Geographies of Food

A quote from the beginning of a book called 'Geographies of Food'

There is nothing more geographical than food. Eating connects us to the land, to animals, to technologies and virtual space, to ecological processes, and to other people both near and far, in multiple places and spaces and across multiple scales. It connects us into relationships of power, politics, and identity, questions of agency and structure, relations of inequality and (in)justice, and feelings of despair and hope. 

Biting into an apple, a cassava, or a hamburger might connect you to your own backyard or garden, to a local, outdoor market, a complex refrigerated supply chain, or a landscape thousands of miles away. That same bite might tie you into networks of global food policy, international trade, urban activists working to create “food justice,” farmer-led movements to assert “food sovereignty,” or even to “happy cows” that ate grass and lived on pastures, rather than inside a confined animal feeding operation (CAFO) or “factory farm.”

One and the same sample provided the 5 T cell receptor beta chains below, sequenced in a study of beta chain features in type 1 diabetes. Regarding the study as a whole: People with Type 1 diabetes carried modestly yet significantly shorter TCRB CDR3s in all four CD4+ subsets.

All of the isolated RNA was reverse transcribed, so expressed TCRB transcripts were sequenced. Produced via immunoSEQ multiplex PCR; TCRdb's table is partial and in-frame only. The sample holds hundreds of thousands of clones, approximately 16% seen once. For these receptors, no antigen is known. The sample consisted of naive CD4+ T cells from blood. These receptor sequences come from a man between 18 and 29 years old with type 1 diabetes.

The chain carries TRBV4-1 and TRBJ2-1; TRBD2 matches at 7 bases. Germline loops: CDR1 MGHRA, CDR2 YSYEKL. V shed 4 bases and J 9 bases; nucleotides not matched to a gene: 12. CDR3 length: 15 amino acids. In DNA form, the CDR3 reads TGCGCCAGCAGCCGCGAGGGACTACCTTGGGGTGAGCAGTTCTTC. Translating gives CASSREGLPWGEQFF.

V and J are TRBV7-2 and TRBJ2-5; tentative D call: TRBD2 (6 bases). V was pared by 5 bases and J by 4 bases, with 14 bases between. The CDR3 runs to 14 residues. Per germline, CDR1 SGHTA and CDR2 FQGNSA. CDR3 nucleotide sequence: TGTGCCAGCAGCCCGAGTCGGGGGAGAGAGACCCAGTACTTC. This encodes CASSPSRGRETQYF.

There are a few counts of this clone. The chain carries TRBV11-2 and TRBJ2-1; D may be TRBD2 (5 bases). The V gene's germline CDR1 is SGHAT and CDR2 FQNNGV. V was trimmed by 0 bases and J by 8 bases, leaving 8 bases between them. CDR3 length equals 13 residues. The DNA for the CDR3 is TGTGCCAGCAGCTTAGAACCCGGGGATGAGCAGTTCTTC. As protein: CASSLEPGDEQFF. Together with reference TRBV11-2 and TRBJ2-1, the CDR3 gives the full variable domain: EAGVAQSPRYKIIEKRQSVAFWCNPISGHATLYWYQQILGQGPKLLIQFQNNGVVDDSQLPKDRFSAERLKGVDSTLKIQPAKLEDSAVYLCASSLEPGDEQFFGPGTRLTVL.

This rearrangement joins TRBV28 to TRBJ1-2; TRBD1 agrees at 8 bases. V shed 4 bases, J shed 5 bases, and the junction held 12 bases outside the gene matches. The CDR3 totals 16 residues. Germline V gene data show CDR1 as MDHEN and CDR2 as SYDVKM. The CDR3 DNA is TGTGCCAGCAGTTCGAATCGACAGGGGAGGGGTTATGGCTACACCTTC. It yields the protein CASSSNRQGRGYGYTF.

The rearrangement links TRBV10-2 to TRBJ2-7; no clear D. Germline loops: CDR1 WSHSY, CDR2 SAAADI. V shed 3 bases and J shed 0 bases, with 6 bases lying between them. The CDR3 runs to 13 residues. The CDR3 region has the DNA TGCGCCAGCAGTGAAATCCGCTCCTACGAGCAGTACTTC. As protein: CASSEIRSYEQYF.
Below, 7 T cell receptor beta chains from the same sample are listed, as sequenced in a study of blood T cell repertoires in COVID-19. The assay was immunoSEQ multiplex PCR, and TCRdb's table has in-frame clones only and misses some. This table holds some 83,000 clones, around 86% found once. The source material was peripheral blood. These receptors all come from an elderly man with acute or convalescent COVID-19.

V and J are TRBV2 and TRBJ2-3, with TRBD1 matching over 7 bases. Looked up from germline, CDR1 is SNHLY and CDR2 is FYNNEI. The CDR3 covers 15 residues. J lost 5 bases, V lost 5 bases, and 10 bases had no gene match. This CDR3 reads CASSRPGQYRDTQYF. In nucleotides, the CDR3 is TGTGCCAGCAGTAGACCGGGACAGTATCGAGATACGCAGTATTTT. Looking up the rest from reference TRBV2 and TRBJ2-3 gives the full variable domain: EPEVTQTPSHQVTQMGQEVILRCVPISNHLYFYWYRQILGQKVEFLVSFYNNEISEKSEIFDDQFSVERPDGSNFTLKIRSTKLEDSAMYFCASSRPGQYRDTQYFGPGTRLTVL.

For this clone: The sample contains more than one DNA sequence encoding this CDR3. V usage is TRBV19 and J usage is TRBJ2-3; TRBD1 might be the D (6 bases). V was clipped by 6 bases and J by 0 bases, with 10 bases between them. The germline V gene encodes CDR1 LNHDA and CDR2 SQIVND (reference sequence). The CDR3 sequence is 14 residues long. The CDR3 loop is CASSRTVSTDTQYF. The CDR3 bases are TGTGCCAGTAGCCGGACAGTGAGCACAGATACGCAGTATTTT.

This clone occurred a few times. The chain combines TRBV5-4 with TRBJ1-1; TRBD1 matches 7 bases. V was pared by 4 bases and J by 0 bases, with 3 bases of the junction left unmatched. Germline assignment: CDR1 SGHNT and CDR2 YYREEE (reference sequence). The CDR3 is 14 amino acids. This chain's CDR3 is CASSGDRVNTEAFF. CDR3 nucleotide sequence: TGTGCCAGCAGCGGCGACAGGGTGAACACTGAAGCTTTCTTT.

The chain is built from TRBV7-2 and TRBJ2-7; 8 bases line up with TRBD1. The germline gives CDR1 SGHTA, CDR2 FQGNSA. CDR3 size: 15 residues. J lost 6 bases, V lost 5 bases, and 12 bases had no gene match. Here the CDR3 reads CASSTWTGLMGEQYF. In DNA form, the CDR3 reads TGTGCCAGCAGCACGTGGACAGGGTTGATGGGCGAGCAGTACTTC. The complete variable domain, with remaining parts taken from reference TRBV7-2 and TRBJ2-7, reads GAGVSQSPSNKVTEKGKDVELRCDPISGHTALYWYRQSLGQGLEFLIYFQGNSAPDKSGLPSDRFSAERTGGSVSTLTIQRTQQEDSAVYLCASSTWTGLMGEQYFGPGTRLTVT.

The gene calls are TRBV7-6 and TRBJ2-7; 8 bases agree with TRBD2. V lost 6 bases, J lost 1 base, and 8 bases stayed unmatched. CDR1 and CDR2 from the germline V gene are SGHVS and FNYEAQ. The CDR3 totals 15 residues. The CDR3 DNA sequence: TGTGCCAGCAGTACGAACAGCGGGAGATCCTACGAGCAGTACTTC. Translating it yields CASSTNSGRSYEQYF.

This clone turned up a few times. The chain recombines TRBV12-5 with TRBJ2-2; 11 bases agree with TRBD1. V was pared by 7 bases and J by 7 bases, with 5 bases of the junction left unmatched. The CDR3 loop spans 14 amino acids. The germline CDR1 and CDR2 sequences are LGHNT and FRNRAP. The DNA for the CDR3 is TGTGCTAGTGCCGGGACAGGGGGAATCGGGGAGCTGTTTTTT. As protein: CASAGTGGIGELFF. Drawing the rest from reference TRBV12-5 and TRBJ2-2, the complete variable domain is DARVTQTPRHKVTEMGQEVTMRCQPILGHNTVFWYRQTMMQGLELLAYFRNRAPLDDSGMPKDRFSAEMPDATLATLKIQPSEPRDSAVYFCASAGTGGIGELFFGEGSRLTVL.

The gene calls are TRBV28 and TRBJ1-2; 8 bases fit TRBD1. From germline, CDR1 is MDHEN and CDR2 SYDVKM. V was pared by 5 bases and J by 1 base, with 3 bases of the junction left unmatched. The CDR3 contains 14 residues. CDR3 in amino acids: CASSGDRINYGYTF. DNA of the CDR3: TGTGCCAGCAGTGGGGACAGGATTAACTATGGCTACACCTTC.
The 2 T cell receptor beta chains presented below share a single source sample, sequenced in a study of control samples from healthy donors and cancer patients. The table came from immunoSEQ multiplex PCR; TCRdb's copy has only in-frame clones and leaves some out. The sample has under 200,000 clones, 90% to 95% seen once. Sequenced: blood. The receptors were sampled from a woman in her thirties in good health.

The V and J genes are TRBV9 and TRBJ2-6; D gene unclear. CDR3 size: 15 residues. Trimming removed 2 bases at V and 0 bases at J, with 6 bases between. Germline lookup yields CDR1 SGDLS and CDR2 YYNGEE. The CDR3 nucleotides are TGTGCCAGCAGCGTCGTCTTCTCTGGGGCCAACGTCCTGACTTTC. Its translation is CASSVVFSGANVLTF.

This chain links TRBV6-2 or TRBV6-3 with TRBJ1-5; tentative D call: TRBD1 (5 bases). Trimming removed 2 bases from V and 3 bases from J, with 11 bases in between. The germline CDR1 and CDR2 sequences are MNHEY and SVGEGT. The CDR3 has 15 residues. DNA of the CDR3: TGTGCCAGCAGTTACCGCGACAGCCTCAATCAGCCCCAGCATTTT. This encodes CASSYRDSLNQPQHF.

These food networks can be simple or complex, fair or unequal, “good” or “bad,” local or global—and sometimes many of these things at once.


Image: Alan Parkinson, shared under CC license.